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Repetitive strain injury
  1. P S Helliwell1,
  2. W J Taylor2
  1. 1Musculoskeletal Academic Unit, University of Leeds, Leeds, UK
  2. 2Rehabilitation Teaching and Research Unit, Wellington School of Medicine and Health Sciences, University of Otago, Wellington, New Zealand
  1. Correspondence to:
 Dr Philip Helliwell
 Musculoskeletal Academic Unit, University of Leeds, 36 Clarendon Road, Leeds LS2 9NZ, UK;


Pain in the forearm is relatively common in the community. In the workplace forearm pain is associated with work involving frequent repetition, high forces, and prolonged abnormal postures. Nevertheless, other factors are involved in the presentation and the continuation of the pain. Notable among these factors are psychosocial issues and the workplace environment—the attitude to workers and their welfare, the physical conditions, and design of the job. Primary prevention may be effective but active surveillance is important with early intervention and an active management approach. Physical treatments have not been extensively evaluated. In the established case, management should be multidisciplinary, addressing physical aspects of the job but also addressing the “yellow, blue, and black flags” which should be viewed as obstacles to recovery. For the worker “on sick” a dialogue should be established between the worker, the primary care physician, and the workplace. Return to work should be encouraged and facilitated by medical interventions and light duty options. Rehabilitation programmes may be of use in chronic cases.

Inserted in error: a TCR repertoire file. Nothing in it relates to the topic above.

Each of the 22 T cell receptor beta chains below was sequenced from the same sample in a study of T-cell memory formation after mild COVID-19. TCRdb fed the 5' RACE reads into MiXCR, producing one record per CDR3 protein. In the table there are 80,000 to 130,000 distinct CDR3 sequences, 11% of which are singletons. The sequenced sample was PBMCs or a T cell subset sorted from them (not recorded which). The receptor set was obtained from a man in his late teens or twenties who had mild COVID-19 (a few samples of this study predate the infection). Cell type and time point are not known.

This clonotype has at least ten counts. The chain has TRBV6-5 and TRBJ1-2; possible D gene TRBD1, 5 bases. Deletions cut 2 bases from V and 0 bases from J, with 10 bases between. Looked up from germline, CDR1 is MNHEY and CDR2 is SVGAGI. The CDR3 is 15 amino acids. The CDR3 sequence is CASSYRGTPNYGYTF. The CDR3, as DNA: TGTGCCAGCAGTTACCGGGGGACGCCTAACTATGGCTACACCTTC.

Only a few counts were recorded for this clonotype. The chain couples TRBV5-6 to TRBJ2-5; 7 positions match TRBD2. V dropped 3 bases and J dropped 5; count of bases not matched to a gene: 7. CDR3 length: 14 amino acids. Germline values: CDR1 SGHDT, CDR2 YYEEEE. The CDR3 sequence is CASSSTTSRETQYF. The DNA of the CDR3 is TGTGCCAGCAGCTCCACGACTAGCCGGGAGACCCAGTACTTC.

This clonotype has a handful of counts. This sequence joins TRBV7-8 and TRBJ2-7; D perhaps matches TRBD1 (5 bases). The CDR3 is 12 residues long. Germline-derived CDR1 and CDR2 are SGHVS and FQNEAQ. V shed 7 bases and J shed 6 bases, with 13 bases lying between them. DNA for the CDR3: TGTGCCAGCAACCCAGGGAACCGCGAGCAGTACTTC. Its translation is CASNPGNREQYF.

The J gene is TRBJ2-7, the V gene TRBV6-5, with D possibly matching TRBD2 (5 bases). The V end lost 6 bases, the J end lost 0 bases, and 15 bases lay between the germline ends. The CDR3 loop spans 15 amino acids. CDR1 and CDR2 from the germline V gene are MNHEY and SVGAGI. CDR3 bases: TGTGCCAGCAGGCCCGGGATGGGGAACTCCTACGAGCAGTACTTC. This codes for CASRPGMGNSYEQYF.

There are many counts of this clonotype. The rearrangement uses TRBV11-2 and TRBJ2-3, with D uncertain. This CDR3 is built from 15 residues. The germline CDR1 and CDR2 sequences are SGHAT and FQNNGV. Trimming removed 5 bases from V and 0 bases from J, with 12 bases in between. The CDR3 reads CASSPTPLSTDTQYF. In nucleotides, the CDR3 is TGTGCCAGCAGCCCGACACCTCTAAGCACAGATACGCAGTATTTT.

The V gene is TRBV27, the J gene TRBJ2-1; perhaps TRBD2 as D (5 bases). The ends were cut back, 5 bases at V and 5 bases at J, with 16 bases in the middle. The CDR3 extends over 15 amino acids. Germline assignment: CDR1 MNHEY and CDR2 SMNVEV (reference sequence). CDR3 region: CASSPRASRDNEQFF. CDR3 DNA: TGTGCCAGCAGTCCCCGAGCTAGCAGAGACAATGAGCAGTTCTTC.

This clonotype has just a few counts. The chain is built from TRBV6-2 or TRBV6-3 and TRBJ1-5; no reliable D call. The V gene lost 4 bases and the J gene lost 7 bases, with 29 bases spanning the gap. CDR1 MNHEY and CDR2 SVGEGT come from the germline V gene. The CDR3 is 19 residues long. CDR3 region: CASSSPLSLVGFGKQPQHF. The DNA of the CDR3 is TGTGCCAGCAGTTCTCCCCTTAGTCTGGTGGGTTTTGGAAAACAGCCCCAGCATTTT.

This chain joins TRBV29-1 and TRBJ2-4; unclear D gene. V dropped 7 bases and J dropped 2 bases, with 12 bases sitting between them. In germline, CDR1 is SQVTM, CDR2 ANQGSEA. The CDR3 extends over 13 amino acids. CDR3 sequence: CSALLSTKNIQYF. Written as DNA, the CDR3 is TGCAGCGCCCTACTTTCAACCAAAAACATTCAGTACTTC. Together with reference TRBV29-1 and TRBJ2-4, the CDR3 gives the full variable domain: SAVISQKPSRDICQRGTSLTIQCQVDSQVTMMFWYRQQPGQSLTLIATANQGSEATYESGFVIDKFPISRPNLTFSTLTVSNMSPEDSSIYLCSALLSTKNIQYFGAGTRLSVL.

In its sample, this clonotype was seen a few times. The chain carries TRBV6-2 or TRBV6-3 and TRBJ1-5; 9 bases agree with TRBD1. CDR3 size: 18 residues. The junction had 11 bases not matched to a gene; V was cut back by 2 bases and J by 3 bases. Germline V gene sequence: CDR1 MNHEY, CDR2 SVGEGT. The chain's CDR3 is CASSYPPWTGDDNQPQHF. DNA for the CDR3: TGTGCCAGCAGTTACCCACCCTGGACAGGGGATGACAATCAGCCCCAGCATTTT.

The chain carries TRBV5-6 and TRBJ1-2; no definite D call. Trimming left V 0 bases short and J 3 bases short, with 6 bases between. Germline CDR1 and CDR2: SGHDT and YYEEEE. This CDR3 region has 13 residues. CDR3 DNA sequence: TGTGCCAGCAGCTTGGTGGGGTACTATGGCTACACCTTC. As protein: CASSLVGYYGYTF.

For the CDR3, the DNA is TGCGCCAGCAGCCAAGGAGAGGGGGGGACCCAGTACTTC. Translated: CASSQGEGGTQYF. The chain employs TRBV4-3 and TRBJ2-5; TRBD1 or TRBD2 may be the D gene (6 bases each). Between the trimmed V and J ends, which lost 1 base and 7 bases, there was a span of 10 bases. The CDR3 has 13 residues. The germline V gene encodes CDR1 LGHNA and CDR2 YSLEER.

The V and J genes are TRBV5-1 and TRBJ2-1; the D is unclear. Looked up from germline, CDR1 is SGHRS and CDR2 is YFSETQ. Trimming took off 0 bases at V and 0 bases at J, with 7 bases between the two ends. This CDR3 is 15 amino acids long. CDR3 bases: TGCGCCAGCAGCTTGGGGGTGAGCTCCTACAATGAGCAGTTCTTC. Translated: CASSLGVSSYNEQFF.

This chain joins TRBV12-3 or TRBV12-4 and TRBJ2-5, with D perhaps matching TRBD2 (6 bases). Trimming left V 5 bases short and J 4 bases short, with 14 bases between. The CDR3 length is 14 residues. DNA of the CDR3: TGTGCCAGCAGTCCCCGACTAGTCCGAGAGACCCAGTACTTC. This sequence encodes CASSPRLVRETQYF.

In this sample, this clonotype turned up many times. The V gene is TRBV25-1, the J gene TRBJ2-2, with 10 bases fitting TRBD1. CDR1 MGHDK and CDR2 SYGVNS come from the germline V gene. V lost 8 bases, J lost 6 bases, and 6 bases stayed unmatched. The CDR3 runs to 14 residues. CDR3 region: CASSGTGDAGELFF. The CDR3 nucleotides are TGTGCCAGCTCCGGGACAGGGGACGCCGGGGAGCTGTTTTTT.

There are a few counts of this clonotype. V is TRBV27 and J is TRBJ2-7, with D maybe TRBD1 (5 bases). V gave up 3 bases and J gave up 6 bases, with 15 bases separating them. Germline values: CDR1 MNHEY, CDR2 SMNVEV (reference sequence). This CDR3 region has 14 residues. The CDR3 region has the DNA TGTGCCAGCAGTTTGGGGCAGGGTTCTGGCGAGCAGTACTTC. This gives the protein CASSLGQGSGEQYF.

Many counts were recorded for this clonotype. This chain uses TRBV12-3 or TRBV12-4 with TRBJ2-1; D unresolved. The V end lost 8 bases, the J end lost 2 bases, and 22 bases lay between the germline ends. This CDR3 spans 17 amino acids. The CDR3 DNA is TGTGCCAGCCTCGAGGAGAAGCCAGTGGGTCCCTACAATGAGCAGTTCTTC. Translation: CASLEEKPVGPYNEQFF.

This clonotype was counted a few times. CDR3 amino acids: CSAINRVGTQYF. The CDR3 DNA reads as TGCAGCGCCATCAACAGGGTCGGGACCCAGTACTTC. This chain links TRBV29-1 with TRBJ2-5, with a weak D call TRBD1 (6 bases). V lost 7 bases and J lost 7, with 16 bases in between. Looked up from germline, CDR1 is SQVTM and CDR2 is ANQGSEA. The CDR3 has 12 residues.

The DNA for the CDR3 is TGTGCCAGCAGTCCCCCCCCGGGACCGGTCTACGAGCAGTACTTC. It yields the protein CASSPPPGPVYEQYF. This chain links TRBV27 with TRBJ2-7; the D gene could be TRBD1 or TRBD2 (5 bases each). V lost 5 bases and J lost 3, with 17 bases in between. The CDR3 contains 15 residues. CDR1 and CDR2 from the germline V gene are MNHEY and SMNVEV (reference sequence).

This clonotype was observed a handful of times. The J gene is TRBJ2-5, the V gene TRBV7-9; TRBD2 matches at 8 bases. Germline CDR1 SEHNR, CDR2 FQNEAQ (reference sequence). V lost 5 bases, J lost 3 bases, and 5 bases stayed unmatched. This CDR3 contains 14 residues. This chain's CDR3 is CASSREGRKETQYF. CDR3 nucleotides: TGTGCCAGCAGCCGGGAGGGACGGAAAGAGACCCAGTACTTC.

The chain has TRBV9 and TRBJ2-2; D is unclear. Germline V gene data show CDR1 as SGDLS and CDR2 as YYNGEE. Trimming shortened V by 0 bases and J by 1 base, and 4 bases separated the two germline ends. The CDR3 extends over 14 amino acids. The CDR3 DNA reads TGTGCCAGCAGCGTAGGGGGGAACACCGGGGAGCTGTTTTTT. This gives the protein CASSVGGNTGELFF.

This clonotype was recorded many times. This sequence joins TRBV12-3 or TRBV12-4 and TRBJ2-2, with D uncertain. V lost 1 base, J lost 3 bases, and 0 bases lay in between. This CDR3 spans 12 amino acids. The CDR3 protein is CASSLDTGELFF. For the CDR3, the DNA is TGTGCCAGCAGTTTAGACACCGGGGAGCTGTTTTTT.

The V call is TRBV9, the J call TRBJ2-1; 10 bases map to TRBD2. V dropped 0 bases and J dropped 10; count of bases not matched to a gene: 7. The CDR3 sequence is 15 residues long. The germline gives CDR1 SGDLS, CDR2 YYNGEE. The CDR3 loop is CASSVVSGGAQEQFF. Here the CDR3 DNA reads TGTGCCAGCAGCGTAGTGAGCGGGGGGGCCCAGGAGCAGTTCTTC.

• DEA, disability employment advisor
  • RDS, Regional Disability Service
  • RSI, repetitive strain injury
  • occupation
  • psychosocial factors
  • repetitive strain injury

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